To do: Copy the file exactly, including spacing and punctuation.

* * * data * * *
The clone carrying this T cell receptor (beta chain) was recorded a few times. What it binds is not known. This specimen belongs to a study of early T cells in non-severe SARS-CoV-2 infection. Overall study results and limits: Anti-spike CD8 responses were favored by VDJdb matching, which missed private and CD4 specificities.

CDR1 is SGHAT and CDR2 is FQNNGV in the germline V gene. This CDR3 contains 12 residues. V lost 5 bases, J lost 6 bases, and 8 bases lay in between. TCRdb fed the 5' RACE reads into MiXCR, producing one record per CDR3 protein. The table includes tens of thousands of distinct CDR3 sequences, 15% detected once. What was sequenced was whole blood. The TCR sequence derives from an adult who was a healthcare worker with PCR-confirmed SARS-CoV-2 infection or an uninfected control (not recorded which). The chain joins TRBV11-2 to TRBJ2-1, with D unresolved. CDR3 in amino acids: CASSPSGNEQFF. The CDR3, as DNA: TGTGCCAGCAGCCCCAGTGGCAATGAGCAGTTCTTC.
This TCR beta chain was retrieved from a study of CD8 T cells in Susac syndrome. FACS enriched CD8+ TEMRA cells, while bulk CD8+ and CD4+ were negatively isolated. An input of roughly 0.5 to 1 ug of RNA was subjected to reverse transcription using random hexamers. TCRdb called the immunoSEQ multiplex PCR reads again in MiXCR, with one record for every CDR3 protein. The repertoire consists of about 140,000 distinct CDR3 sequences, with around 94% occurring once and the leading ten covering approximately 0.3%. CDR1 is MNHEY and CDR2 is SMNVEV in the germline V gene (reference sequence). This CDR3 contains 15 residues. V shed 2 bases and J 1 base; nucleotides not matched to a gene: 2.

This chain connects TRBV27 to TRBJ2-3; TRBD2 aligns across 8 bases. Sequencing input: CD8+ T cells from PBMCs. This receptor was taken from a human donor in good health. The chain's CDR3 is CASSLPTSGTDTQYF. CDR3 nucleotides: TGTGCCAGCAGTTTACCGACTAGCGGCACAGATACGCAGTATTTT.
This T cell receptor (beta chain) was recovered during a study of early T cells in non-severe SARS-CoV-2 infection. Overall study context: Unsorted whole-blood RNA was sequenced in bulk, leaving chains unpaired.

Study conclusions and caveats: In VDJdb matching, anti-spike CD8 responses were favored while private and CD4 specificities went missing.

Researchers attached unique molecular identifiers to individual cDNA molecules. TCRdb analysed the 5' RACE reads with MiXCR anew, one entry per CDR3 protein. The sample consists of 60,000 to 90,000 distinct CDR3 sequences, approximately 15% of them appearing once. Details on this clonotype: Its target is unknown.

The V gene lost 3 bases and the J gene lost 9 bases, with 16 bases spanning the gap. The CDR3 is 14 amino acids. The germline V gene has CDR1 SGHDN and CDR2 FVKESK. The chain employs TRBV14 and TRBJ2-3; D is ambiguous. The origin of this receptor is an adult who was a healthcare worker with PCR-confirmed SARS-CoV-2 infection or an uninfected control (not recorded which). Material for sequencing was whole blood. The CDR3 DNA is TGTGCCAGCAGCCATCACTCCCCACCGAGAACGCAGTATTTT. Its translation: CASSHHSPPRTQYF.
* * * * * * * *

The clone carrying this T cell receptor (beta chain) was recorded a few times. What it binds is not known. This specimen belongs to a study of early T cells in non-severe SARS-CoV-2 infection. Overall study results and limits: Anti-spike CD8 responses were favored by VDJdb matching, which missed private and CD4 specificities.

CDR1 is SGHAT and CDR2 is FQNNGV in the germline V gene. This CDR3 contains 12 residues. V lost 5 bases, J lost 6 bases, and 8 bases lay in between. TCRdb fed the 5' RACE reads into MiXCR, producing one record per CDR3 protein. The table includes tens of thousands of distinct CDR3 sequences, 15% detected once. What was sequenced was whole blood. The TCR sequence derives from an adult who was a healthcare worker with PCR-confirmed SARS-CoV-2 infection or an uninfected control (not recorded which). The chain joins TRBV11-2 to TRBJ2-1, with D unresolved. CDR3 in amino acids: CASSPSGNEQFF. The CDR3, as DNA: TGTGCCAGCAGCCCCAGTGGCAATGAGCAGTTCTTC.
This TCR beta chain was retrieved from a study of CD8 T cells in Susac syndrome. FACS enriched CD8+ TEMRA cells, while bulk CD8+ and CD4+ were negatively isolated. An input of roughly 0.5 to 1 ug of RNA was subjected to reverse transcription using random hexamers. TCRdb called the immunoSEQ multiplex PCR reads again in MiXCR, with one record for every CDR3 protein. The repertoire consists of about 140,000 distinct CDR3 sequences, with around 94% occurring once and the leading ten covering approximately 0.3%. CDR1 is MNHEY and CDR2 is SMNVEV in the germline V gene (reference sequence). This CDR3 contains 15 residues. V shed 2 bases and J 1 base; nucleotides not matched to a gene: 2.

This chain connects TRBV27 to TRBJ2-3; TRBD2 aligns across 8 bases. Sequencing input: CD8+ T cells from PBMCs. This receptor was taken from a human donor in good health. The chain's CDR3 is CASSLPTSGTDTQYF. CDR3 nucleotides: TGTGCCAGCAGTTTACCGACTAGCGGCACAGATACGCAGTATTTT.
This T cell receptor (beta chain) was recovered during a study of early T cells in non-severe SARS-CoV-2 infection. Overall study context: Unsorted whole-blood RNA was sequenced in bulk, leaving chains unpaired.

Study conclusions and caveats: In VDJdb matching, anti-spike CD8 responses were favored while private and CD4 specificities went missing.

Researchers attached unique molecular identifiers to individual cDNA molecules. TCRdb analysed the 5' RACE reads with MiXCR anew, one entry per CDR3 protein. The sample consists of 60,000 to 90,000 distinct CDR3 sequences, approximately 15% of them appearing once. Details on this clonotype: Its target is unknown.

The V gene lost 3 bases and the J gene lost 9 bases, with 16 bases spanning the gap. The CDR3 is 14 amino acids. The germline V gene has CDR1 SGHDN and CDR2 FVKESK. The chain employs TRBV14 and TRBJ2-3; D is ambiguous. The origin of this receptor is an adult who was a healthcare worker with PCR-confirmed SARS-CoV-2 infection or an uninfected control (not recorded which). Material for sequencing was whole blood. The CDR3 DNA is TGTGCCAGCAGCCATCACTCCCCACCGAGAACGCAGTATTTT. Its translation: CASSHHSPPRTQYF.